Reviewed by: Bob Rossiter
|Featuring:||Lindsay Lohan, Julia Ormond, Neal McDonough, Brian Geraghty, Garcelle Beauvais-Nilon, Spencer Garrett, Gregory Itzin, Bonnie Aarons, Kenya Moore, Thomas Tofel, Rodney Rowland, David Figlioli|
|Producer:||Johnny Lopez, Frank Mancuso Jr, David Grace|
|Distributor:||Columbia Pictures (Sony)|
When people are led to believe they are walking into a theatre to watch a crime/thriller movie and end up having to sit through an adult horror flick many tend to come away disgruntled with Hollywood. I know I did with “I Know Who Killed Me”. I can only guess at the discussion a mom and 13 year old daughter had afterwards that were in the same showing.
The movie begins with a visual representation of a story Aubrey (Lindsay Lohan) has written and is reading to her class. The scene is at a gentleman’s club with a woman not unlike Aubrey dancing at the pole. After her successful reading, Aubrey decides to set aside some of her other endeavors that merely get her awards and begins focusing on writing as her career. The town of New Salem is reeling from another of its students who had been kidnapped, tortured then killed. This puts a lot of fear into the community when Aubrey ends up missing.
The search lasts for several weeks until a driver spots her laying abandoned along a country road. After waking at the hospital, the young girl, who was apparently tortured, insisted that she wasn’t Aubrey, but someone who looks just like her named Dakota. The rest of the movie is spent with her family and friends trying to help her see that she is going through post-traumatic stress syndrome and really is Aubrey Fleming. The young girl herself searches for clues about how her name, Dakota Moss, was used as a character in Aubrey’s fictional story almost a month before her abduction.
As an adult horror film there are plenty of moral problems with the film, and those who are squeamish about such things may want to skip down to the final paragraph to read my take on the movie. One ethical difficulty is that of language. The F-word is used almost 20 times while God’s name is misused an additional 10 times with an equal number of other foul language.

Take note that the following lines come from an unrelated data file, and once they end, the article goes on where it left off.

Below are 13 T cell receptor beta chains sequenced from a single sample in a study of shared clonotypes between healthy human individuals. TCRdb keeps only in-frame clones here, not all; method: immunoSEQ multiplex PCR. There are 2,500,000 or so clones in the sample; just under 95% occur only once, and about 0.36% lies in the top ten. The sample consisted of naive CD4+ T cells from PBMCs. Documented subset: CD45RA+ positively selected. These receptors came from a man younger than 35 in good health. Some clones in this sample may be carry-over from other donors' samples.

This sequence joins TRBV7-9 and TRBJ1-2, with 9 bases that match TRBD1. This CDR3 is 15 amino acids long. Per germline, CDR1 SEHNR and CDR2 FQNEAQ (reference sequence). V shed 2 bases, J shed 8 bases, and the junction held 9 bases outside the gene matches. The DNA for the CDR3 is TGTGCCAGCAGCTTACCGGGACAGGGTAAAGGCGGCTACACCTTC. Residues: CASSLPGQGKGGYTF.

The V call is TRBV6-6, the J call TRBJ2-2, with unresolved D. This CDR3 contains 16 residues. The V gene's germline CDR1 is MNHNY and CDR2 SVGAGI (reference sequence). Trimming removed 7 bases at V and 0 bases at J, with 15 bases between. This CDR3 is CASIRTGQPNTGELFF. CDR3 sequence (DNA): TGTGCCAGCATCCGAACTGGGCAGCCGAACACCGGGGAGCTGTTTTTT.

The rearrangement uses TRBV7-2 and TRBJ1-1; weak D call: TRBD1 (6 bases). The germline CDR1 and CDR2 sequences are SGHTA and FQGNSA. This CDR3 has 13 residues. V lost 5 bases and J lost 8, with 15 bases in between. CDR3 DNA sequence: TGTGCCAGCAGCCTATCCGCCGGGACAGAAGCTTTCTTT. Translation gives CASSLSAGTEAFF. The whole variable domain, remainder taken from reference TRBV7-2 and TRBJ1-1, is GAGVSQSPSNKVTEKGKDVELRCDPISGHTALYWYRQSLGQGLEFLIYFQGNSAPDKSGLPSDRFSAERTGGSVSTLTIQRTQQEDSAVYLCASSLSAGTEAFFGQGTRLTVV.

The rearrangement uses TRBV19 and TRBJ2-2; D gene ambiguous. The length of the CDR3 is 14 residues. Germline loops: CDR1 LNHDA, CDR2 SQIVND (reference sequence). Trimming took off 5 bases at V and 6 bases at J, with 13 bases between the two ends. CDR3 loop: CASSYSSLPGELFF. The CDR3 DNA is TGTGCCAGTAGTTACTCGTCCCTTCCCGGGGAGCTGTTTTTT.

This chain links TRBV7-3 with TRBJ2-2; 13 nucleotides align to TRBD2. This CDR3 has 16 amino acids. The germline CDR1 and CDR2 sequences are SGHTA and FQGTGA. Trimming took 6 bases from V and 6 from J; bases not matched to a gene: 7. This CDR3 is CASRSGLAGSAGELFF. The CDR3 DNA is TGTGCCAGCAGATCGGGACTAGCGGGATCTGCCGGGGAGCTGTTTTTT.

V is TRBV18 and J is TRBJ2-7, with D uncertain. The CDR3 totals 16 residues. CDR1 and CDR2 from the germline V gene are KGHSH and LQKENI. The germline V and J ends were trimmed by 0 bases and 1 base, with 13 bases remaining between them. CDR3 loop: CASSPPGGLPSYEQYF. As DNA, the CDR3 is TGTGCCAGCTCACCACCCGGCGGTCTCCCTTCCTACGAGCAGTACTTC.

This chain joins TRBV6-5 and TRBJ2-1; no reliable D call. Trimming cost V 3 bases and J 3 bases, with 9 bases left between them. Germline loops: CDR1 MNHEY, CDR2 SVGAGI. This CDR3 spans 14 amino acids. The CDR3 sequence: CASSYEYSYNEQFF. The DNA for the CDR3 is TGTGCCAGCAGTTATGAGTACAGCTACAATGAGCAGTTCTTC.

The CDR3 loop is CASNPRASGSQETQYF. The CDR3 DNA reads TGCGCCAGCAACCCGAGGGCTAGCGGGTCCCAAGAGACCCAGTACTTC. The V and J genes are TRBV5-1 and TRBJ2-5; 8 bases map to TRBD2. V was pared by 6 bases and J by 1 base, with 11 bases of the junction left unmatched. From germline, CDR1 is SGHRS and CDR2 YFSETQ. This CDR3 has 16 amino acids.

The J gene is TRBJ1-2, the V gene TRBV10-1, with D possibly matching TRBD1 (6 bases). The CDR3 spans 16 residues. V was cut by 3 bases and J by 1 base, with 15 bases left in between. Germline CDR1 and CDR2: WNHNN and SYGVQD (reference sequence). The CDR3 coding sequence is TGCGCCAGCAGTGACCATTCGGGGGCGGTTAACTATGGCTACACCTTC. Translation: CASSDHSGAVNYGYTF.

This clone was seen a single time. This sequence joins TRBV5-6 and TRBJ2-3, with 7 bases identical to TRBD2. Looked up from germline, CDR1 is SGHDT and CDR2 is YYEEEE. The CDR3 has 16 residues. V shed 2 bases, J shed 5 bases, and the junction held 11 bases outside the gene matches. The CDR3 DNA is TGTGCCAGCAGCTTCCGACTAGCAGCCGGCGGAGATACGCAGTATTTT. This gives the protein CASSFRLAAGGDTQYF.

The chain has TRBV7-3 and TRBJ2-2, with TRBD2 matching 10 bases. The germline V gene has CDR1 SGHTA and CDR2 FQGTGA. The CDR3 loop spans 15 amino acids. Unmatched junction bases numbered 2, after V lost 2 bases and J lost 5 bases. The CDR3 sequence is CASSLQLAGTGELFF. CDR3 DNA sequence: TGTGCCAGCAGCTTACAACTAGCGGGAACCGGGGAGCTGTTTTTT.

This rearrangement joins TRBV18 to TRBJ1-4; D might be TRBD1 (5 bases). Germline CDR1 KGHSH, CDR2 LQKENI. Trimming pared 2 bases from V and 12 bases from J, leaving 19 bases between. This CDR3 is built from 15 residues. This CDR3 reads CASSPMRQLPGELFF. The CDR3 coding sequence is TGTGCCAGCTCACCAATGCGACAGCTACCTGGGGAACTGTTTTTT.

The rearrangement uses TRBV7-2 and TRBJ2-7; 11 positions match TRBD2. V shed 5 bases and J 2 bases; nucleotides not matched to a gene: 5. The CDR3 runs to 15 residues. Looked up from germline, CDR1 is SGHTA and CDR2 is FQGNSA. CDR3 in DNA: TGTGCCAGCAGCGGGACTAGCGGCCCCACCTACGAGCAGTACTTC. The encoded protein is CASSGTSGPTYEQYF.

As an adult movie, there is no lack of sexual immorality. There are at least 4 or 5 extended scenes set inside a stripper club. One of these begins the film and early on zooms in on a woman’s bare breast. At other times strippers are seen full frontal, wearing only the skimpiest of panties and heels. Other scenes include exotic dancers trying to arouse their male clientele doing pole and table dances wearing only stick-ons and thongs. Some of these dances are shown in close up view. The Dakota character is also shown having sex with Aubrey’s boyfriend. The boyfriend is shirtless, and Dakota’s bare back is shown. This extended scene is complete with sexual movements and sounds. Other nudity includes the naked body of a slain girl shown full frontal on a table. This picture is shown several times throughout the movie.
Even some who like horror movies won’t be able to keep their eyes fixed on the screen at all times. The music and screams combined with torture are too much for a few who like the genre. Aubrey is drugged to keep her awake during the agony. The killer is shown using a press to squeeze two blocks of dry ice on either side of Aubrey’s hand until it turns black and blue from frostbite. The view of when he pulls it off her hand is too horrendous for me to print here. A close up shot of him slowly cutting off one of her fingers is then shown along with him amputating one of her legs. All of this is done with her awake and screaming.
* If you skipped the previous part of the review due to the sex/nudity or gore you can continue reading now.
While the film is morally degrading, it isn’t without a couple positive aspects. Technically, the film was of good quality in the acting, directing and even the writing. There were also a couple moral actions performed by Aubrey’s parents. Aubrey’s dad risks his life for his daughter and her mom, wanting to help her cope with life tells her, “Kick your way to the other side of this problem, and I’ll be there.”
I have to ask myself, however, which came first—Lindsay Lohan the person, or Aubrey Fleming the character? Lindsay Lohan is a wonderful young actress with so much life and potential, who seems to be throwing it all away for drugs and alcohol. Her Aubrey Fleming/Dakota Moss character seems almost autobiographical. Aubrey is smart and successful at everything she attempts, while Dakota needs drugs to make it through her next exotic dance routine at the topless bar. One can only pray that Ms. Lohan discovers that it’s Jesus Christ alone that can meet her deep needs before it’s too late.
The R-rating, mixed with the horror and adult elements, make “I Know Who Killed Me” unacceptable viewing. It makes me wonder why they insist on making such films when they’re going to receive so little return on their investment.
Violence: Extreme / Profanity: Heavy / Sex/Nudity: Heavy
[Why are humans supposed to wear clothes? Answer]